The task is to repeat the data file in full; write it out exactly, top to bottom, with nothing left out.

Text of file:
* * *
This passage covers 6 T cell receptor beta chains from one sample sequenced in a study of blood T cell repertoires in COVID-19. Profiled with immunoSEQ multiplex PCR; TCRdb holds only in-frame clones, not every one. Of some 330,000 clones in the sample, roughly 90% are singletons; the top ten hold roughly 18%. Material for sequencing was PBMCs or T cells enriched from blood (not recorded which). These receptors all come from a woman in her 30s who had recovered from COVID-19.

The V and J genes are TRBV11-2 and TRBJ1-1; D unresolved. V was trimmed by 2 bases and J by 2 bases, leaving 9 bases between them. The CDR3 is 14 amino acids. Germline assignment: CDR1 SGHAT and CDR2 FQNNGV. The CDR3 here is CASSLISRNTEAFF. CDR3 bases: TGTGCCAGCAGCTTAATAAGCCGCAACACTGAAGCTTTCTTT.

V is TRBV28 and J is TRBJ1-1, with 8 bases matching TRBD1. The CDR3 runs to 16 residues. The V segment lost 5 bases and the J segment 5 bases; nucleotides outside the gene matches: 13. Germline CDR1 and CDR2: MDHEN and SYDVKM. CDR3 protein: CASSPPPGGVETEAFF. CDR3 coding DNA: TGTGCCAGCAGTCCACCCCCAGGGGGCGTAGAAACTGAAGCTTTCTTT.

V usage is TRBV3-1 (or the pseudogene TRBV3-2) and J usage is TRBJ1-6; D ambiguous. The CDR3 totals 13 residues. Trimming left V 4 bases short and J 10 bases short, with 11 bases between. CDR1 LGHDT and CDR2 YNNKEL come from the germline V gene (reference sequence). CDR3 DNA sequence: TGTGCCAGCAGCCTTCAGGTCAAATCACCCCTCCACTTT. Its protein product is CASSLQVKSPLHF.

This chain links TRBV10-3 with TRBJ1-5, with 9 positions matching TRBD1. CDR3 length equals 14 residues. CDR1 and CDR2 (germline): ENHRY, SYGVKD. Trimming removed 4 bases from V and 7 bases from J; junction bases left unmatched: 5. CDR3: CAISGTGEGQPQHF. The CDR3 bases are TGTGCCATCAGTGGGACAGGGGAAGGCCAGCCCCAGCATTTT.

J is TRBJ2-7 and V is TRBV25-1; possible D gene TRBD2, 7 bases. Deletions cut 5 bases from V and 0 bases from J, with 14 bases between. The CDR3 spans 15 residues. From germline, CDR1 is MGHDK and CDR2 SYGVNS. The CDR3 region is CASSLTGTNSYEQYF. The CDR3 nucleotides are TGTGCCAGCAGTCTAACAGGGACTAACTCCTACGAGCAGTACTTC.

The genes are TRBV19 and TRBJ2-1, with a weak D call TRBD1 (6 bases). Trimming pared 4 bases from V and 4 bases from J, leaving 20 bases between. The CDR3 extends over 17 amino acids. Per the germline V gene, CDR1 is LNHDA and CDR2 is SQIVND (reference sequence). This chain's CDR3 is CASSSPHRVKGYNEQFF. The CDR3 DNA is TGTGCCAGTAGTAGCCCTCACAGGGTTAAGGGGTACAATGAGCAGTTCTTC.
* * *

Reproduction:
This passage covers 6 T cell receptor beta chains from one sample sequenced in a study of blood T cell repertoires in COVID-19. Profiled with immunoSEQ multiplex PCR; TCRdb holds only in-frame clones, not every one. Of some 330,000 clones in the sample, roughly 90% are singletons; the top ten hold roughly 18%. Material for sequencing was PBMCs or T cells enriched from blood (not recorded which). These receptors all come from a woman in her 30s who had recovered from COVID-19.

The V and J genes are TRBV11-2 and TRBJ1-1; D unresolved. V was trimmed by 2 bases and J by 2 bases, leaving 9 bases between them. The CDR3 is 14 amino acids. Germline assignment: CDR1 SGHAT and CDR2 FQNNGV. The CDR3 here is CASSLISRNTEAFF. CDR3 bases: TGTGCCAGCAGCTTAATAAGCCGCAACACTGAAGCTTTCTTT.

V is TRBV28 and J is TRBJ1-1, with 8 bases matching TRBD1. The CDR3 runs to 16 residues. The V segment lost 5 bases and the J segment 5 bases; nucleotides outside the gene matches: 13. Germline CDR1 and CDR2: MDHEN and SYDVKM. CDR3 protein: CASSPPPGGVETEAFF. CDR3 coding DNA: TGTGCCAGCAGTCCACCCCCAGGGGGCGTAGAAACTGAAGCTTTCTTT.

V usage is TRBV3-1 (or the pseudogene TRBV3-2) and J usage is TRBJ1-6; D ambiguous. The CDR3 totals 13 residues. Trimming left V 4 bases short and J 10 bases short, with 11 bases between. CDR1 LGHDT and CDR2 YNNKEL come from the germline V gene (reference sequence). CDR3 DNA sequence: TGTGCCAGCAGCCTTCAGGTCAAATCACCCCTCCACTTT. Its protein product is CASSLQVKSPLHF.

This chain links TRBV10-3 with TRBJ1-5, with 9 positions matching TRBD1. CDR3 length equals 14 residues. CDR1 and CDR2 (germline): ENHRY, SYGVKD. Trimming removed 4 bases from V and 7 bases from J; junction bases left unmatched: 5. CDR3: CAISGTGEGQPQHF. The CDR3 bases are TGTGCCATCAGTGGGACAGGGGAAGGCCAGCCCCAGCATTTT.

J is TRBJ2-7 and V is TRBV25-1; possible D gene TRBD2, 7 bases. Deletions cut 5 bases from V and 0 bases from J, with 14 bases between. The CDR3 spans 15 residues. From germline, CDR1 is MGHDK and CDR2 SYGVNS. The CDR3 region is CASSLTGTNSYEQYF. The CDR3 nucleotides are TGTGCCAGCAGTCTAACAGGGACTAACTCCTACGAGCAGTACTTC.

The genes are TRBV19 and TRBJ2-1, with a weak D call TRBD1 (6 bases). Trimming pared 4 bases from V and 4 bases from J, leaving 20 bases between. The CDR3 extends over 17 amino acids. Per the germline V gene, CDR1 is LNHDA and CDR2 is SQIVND (reference sequence). This chain's CDR3 is CASSSPHRVKGYNEQFF. The CDR3 DNA is TGTGCCAGTAGTAGCCCTCACAGGGTTAAGGGGTACAATGAGCAGTTCTTC.